Comment & Analysis: Questioning the numbers

Former Iraqi oilman Ahmed Mousa Jiyad wonders where the data came from to support the massive boost in two fields' reserves.
Comment & Analysis: Questioning the numbers
Iraqi Oil Minister Hussain al-Shahristani (center) with officials from the ministry and Exxon Mobil after the signing of the West Qurna Phase 1 contract Jan. 25 (BEN LANDO/Iraq Oil Report)

When Oil Minister Dr. Hussain al-Shahristani declared an increase of Iraq’s proven oil reserves to 143 billion barrels, he suggested that this jump was the product of modern IOC techniques to update reserve data, mostly in two oil fields: West Qurna and Zubair. This announcement raises many eyebrows, triggers questions and demands clarification.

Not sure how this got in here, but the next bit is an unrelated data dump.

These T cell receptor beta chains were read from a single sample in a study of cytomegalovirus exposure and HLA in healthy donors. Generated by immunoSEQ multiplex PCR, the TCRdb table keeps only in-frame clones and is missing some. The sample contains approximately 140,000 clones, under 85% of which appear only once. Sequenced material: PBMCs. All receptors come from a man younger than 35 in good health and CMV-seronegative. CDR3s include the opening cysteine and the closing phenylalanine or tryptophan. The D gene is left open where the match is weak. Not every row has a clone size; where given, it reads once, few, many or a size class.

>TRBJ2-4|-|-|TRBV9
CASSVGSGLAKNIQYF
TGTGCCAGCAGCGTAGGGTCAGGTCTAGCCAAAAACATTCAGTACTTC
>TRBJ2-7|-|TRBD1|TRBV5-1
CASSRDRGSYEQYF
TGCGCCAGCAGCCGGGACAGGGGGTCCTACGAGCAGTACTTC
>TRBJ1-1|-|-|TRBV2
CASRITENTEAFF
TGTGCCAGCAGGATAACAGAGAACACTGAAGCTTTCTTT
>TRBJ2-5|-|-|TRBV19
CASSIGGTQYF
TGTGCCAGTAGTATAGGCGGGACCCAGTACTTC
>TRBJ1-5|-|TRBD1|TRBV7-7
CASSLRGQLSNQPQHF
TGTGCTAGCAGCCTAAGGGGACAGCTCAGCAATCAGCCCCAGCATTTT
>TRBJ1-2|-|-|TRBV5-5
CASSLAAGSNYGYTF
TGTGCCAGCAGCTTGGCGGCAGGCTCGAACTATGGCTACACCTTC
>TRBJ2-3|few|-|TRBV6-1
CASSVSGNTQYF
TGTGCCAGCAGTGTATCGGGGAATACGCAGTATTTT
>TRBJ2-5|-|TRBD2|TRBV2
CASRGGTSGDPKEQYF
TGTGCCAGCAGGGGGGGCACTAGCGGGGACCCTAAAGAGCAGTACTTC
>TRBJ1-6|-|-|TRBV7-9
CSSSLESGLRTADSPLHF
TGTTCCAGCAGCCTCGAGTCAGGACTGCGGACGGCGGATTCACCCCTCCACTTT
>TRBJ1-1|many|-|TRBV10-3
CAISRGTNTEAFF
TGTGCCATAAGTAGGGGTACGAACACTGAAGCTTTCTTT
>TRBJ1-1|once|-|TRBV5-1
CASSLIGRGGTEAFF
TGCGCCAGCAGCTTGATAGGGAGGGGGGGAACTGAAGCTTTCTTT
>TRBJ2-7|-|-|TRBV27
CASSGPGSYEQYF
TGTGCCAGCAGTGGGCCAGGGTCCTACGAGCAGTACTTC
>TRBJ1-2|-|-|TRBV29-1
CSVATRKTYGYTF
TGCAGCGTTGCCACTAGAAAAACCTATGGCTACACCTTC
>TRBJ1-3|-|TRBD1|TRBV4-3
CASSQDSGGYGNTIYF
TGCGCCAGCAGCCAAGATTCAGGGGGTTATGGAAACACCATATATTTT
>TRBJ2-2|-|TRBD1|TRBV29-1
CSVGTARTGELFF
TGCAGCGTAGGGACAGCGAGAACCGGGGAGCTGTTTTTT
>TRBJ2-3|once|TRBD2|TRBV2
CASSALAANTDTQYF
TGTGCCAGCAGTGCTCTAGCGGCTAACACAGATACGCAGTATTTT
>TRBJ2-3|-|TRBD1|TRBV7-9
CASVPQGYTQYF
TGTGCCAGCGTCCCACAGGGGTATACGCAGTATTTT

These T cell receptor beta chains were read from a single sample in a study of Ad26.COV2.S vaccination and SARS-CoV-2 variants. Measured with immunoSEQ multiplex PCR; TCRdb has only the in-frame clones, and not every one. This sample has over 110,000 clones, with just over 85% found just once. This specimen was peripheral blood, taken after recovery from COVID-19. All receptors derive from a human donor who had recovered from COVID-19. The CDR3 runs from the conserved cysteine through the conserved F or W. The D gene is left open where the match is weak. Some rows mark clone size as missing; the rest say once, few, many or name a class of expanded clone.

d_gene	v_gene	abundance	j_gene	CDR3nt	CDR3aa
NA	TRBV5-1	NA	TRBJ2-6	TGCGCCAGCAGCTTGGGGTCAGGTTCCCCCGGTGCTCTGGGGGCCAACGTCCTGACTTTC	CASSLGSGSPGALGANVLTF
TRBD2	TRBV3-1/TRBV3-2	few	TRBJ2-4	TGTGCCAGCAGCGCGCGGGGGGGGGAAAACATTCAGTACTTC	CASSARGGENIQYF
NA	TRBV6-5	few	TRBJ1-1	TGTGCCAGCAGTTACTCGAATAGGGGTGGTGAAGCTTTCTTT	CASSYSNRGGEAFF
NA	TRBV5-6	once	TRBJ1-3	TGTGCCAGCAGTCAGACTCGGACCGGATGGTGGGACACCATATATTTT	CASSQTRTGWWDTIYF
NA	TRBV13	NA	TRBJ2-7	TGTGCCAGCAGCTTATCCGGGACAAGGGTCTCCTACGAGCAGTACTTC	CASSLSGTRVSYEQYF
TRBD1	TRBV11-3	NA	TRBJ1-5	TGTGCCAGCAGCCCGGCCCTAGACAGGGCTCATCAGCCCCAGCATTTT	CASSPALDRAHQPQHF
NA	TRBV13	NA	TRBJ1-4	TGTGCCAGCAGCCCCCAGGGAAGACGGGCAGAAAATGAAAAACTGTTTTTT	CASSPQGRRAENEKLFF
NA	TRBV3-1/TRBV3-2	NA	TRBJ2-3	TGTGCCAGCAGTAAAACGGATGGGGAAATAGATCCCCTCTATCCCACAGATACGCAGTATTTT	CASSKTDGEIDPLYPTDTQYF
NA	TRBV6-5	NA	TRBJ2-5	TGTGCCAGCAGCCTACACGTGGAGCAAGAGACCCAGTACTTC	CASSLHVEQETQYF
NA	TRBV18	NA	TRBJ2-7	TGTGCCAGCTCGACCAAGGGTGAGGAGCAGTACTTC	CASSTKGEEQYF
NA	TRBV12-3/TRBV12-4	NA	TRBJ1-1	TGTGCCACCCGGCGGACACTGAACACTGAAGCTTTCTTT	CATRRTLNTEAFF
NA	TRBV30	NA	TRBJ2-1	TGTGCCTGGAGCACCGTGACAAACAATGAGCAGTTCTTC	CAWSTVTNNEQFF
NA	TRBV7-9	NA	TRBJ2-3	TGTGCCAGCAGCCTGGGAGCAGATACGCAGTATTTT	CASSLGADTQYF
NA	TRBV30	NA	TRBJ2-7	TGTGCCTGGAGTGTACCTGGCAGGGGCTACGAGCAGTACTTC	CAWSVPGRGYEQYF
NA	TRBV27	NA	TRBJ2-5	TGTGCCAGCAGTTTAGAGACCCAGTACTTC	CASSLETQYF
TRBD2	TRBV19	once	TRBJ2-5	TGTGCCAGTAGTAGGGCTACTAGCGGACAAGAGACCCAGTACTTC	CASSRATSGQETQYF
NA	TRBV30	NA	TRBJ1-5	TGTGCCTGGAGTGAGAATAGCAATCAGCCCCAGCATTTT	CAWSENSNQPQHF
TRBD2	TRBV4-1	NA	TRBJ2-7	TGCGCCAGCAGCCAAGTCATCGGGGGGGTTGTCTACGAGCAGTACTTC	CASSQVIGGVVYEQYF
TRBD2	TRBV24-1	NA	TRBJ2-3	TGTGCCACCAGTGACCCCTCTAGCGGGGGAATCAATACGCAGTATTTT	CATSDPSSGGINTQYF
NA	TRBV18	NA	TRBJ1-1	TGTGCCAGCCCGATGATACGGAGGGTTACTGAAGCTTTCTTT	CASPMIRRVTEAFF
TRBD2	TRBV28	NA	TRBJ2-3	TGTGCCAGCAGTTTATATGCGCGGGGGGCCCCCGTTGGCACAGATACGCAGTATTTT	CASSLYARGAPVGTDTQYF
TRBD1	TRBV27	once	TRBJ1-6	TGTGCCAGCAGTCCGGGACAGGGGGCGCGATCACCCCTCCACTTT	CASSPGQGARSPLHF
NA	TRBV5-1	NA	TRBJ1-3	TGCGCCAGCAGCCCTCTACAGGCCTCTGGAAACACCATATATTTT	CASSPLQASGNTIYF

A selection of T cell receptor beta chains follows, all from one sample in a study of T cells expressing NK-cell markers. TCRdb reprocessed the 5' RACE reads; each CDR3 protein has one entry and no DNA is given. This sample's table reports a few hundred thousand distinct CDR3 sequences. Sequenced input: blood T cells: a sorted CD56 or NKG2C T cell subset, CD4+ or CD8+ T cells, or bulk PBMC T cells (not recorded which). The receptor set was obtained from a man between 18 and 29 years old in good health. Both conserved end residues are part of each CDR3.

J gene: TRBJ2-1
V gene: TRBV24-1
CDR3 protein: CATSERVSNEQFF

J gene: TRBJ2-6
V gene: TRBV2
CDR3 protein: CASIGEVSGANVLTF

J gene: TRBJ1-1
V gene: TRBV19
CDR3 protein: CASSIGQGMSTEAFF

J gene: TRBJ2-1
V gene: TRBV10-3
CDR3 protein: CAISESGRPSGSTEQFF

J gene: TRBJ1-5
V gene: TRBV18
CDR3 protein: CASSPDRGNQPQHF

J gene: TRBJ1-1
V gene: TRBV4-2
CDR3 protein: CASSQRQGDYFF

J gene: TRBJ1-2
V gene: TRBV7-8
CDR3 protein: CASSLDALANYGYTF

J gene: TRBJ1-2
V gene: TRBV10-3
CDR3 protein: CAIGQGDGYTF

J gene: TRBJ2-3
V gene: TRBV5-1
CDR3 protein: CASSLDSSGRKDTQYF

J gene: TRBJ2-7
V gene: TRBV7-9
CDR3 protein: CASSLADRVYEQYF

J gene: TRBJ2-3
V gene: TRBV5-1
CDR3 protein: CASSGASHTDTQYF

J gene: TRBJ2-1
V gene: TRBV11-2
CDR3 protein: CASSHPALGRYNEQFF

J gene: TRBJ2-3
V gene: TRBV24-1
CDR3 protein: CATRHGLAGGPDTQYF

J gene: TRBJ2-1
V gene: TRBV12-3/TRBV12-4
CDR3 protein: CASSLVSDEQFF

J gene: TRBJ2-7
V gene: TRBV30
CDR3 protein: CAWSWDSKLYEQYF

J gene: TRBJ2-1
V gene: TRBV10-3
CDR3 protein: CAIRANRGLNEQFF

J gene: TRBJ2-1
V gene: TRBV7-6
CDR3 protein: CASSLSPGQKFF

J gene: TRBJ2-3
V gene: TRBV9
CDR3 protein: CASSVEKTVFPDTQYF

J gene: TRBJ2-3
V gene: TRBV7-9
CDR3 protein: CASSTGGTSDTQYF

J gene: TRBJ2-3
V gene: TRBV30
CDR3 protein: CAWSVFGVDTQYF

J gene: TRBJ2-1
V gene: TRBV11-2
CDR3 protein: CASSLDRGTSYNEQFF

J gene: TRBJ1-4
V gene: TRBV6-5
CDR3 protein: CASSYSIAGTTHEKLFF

Most technical studies do suggest Iraq could have proven reserves higher than the 115 billion barrels it had claimed since 2001. However, prominent experts have disagreed about both the total amount of oil in place (OIP) and the extractable percentage that should be counted as proven reserves. Iraq oil consultant Tariq Shafiq in 2008 estimated Iraq’s reserves to be 380 billion barrels, with additional probable/potential reserves. In April 2007, oil industry analysts at IHS estimated the largely unexplored western areas could contain an additional 100 billion barrels. The U.S. Geological Survey’s median estimate for additional oil reserves in Iraq is approximately 45 billion barrels. In August 2004, Iraq’s then-oil minister Thamir Ghadhban stated that Iraq had has much as 214 billion barrels more.

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